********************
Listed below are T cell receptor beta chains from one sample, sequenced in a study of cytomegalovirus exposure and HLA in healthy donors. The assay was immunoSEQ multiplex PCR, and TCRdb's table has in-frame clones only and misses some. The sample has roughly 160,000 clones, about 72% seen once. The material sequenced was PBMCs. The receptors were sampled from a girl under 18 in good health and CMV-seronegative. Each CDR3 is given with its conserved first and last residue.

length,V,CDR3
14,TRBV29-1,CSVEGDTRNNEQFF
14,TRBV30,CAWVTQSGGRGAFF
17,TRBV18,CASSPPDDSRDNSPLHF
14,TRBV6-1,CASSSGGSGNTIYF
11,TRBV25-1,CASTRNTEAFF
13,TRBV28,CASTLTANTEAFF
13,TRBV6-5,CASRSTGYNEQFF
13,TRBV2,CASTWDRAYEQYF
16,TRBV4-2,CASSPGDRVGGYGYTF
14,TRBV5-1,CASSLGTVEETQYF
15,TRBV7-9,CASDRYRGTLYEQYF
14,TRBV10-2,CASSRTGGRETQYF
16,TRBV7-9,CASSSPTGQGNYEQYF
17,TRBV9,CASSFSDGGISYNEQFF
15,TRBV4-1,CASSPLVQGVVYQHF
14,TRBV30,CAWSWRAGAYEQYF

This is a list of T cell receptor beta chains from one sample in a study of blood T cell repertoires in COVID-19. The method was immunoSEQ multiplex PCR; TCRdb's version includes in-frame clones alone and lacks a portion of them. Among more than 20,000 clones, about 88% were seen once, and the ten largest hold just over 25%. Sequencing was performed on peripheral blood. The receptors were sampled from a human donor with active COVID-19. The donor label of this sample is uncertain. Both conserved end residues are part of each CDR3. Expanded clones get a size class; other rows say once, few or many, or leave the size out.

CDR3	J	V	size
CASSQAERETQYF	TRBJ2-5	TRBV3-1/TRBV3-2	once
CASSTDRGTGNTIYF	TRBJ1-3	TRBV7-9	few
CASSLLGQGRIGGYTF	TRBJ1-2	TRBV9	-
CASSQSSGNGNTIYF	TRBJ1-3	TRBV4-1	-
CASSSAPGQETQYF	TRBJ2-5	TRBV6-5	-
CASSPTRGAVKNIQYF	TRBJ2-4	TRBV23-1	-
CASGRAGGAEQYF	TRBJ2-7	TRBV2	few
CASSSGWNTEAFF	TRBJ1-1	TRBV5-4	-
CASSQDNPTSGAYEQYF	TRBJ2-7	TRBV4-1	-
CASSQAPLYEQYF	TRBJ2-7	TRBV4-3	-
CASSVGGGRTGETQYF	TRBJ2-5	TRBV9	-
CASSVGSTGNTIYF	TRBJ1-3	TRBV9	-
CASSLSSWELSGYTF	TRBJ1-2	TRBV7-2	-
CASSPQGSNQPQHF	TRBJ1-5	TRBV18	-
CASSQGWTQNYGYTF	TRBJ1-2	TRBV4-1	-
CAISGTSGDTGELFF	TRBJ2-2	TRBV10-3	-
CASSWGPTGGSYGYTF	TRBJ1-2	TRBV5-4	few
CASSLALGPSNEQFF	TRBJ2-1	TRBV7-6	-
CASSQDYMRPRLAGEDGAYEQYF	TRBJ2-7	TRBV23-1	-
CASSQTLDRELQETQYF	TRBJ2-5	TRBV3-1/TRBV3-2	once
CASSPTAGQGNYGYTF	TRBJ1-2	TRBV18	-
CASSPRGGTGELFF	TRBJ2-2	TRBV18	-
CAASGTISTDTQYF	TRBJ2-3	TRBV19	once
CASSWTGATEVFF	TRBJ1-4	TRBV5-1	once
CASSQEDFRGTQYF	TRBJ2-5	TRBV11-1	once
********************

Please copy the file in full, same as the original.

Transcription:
Listed below are T cell receptor beta chains from one sample, sequenced in a study of cytomegalovirus exposure and HLA in healthy donors. The assay was immunoSEQ multiplex PCR, and TCRdb's table has in-frame clones only and misses some. The sample has roughly 160,000 clones, about 72% seen once. The material sequenced was PBMCs. The receptors were sampled from a girl under 18 in good health and CMV-seronegative. Each CDR3 is given with its conserved first and last residue.

length,V,CDR3
14,TRBV29-1,CSVEGDTRNNEQFF
14,TRBV30,CAWVTQSGGRGAFF
17,TRBV18,CASSPPDDSRDNSPLHF
14,TRBV6-1,CASSSGGSGNTIYF
11,TRBV25-1,CASTRNTEAFF
13,TRBV28,CASTLTANTEAFF
13,TRBV6-5,CASRSTGYNEQFF
13,TRBV2,CASTWDRAYEQYF
16,TRBV4-2,CASSPGDRVGGYGYTF
14,TRBV5-1,CASSLGTVEETQYF
15,TRBV7-9,CASDRYRGTLYEQYF
14,TRBV10-2,CASSRTGGRETQYF
16,TRBV7-9,CASSSPTGQGNYEQYF
17,TRBV9,CASSFSDGGISYNEQFF
15,TRBV4-1,CASSPLVQGVVYQHF
14,TRBV30,CAWSWRAGAYEQYF

This is a list of T cell receptor beta chains from one sample in a study of blood T cell repertoires in COVID-19. The method was immunoSEQ multiplex PCR; TCRdb's version includes in-frame clones alone and lacks a portion of them. Among more than 20,000 clones, about 88% were seen once, and the ten largest hold just over 25%. Sequencing was performed on peripheral blood. The receptors were sampled from a human donor with active COVID-19. The donor label of this sample is uncertain. Both conserved end residues are part of each CDR3. Expanded clones get a size class; other rows say once, few or many, or leave the size out.

CDR3	J	V	size
CASSQAERETQYF	TRBJ2-5	TRBV3-1/TRBV3-2	once
CASSTDRGTGNTIYF	TRBJ1-3	TRBV7-9	few
CASSLLGQGRIGGYTF	TRBJ1-2	TRBV9	-
CASSQSSGNGNTIYF	TRBJ1-3	TRBV4-1	-
CASSSAPGQETQYF	TRBJ2-5	TRBV6-5	-
CASSPTRGAVKNIQYF	TRBJ2-4	TRBV23-1	-
CASGRAGGAEQYF	TRBJ2-7	TRBV2	few
CASSSGWNTEAFF	TRBJ1-1	TRBV5-4	-
CASSQDNPTSGAYEQYF	TRBJ2-7	TRBV4-1	-
CASSQAPLYEQYF	TRBJ2-7	TRBV4-3	-
CASSVGGGRTGETQYF	TRBJ2-5	TRBV9	-
CASSVGSTGNTIYF	TRBJ1-3	TRBV9	-
CASSLSSWELSGYTF	TRBJ1-2	TRBV7-2	-
CASSPQGSNQPQHF	TRBJ1-5	TRBV18	-
CASSQGWTQNYGYTF	TRBJ1-2	TRBV4-1	-
CAISGTSGDTGELFF	TRBJ2-2	TRBV10-3	-
CASSWGPTGGSYGYTF	TRBJ1-2	TRBV5-4	few
CASSLALGPSNEQFF	TRBJ2-1	TRBV7-6	-
CASSQDYMRPRLAGEDGAYEQYF	TRBJ2-7	TRBV23-1	-
CASSQTLDRELQETQYF	TRBJ2-5	TRBV3-1/TRBV3-2	once
CASSPTAGQGNYGYTF	TRBJ1-2	TRBV18	-
CASSPRGGTGELFF	TRBJ2-2	TRBV18	-
CAASGTISTDTQYF	TRBJ2-3	TRBV19	once
CASSWTGATEVFF	TRBJ1-4	TRBV5-1	once
CASSQEDFRGTQYF	TRBJ2-5	TRBV11-1	once